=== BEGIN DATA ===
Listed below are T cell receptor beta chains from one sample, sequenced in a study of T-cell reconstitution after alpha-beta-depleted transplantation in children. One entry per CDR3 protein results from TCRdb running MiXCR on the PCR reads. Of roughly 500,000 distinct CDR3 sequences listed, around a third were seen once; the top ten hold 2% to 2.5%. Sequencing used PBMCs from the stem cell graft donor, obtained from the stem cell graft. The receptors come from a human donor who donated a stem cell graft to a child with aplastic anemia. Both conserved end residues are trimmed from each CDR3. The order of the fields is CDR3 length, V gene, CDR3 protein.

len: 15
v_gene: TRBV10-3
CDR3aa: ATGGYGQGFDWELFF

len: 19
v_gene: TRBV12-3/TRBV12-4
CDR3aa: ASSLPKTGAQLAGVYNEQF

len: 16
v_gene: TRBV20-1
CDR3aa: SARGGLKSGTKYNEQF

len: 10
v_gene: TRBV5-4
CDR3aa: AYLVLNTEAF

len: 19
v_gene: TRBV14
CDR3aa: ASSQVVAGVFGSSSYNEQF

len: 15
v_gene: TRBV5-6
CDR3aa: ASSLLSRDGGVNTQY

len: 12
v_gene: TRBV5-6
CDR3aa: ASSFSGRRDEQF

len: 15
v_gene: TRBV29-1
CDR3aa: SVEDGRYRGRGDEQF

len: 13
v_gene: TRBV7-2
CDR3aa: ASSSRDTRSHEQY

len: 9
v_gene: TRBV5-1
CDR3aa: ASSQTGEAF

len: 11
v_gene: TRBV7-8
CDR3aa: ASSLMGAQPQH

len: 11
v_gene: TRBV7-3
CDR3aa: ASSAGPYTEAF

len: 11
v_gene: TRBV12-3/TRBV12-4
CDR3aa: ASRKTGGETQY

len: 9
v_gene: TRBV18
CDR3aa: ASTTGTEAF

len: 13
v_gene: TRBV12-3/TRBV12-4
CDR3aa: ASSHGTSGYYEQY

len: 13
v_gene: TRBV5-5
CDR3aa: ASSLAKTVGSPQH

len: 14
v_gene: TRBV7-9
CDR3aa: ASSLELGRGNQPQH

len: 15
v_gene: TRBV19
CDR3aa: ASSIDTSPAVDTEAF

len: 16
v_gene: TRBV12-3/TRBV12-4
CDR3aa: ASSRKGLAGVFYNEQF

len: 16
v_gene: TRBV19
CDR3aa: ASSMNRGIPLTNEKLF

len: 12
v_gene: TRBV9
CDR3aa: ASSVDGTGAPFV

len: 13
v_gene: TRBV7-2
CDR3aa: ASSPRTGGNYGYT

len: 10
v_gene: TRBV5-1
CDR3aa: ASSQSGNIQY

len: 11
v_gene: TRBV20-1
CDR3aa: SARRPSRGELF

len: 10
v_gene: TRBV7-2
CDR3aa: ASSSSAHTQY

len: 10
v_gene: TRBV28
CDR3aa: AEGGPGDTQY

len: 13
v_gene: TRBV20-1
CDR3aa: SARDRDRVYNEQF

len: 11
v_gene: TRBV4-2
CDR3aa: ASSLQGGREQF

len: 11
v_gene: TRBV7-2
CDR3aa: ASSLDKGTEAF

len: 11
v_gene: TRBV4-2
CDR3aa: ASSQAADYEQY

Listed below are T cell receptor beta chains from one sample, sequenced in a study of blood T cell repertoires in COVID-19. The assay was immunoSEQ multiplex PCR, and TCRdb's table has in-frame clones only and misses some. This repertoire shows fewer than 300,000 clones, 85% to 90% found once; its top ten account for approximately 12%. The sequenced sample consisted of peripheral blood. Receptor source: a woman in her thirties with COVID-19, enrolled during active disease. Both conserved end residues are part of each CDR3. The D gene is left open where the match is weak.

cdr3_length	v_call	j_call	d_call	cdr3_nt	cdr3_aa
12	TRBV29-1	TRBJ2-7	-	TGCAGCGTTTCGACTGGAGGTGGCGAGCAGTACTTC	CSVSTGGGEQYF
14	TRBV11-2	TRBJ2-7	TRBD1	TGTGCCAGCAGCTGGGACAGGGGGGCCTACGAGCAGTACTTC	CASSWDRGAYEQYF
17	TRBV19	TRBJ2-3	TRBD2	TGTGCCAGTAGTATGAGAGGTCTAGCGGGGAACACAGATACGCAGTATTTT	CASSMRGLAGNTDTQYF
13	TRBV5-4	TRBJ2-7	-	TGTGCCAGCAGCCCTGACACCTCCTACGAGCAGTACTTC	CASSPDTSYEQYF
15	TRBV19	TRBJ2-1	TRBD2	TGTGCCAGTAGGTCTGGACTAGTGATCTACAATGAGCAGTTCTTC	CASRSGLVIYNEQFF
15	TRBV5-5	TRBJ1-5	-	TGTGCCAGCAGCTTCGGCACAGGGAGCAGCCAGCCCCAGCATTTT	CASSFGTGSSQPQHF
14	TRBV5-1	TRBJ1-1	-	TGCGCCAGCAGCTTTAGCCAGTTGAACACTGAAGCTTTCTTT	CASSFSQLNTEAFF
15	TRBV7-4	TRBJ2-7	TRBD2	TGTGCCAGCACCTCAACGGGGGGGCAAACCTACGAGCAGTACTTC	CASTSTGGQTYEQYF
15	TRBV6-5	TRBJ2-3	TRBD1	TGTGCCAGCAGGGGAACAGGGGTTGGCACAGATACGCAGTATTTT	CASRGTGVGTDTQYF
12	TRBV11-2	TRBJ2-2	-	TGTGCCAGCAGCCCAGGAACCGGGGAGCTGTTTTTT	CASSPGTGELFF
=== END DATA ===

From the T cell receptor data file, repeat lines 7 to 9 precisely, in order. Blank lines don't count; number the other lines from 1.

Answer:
CDR3aa: ASSLPKTGAQLAGVYNEQF

len: 16
v_gene: TRBV20-1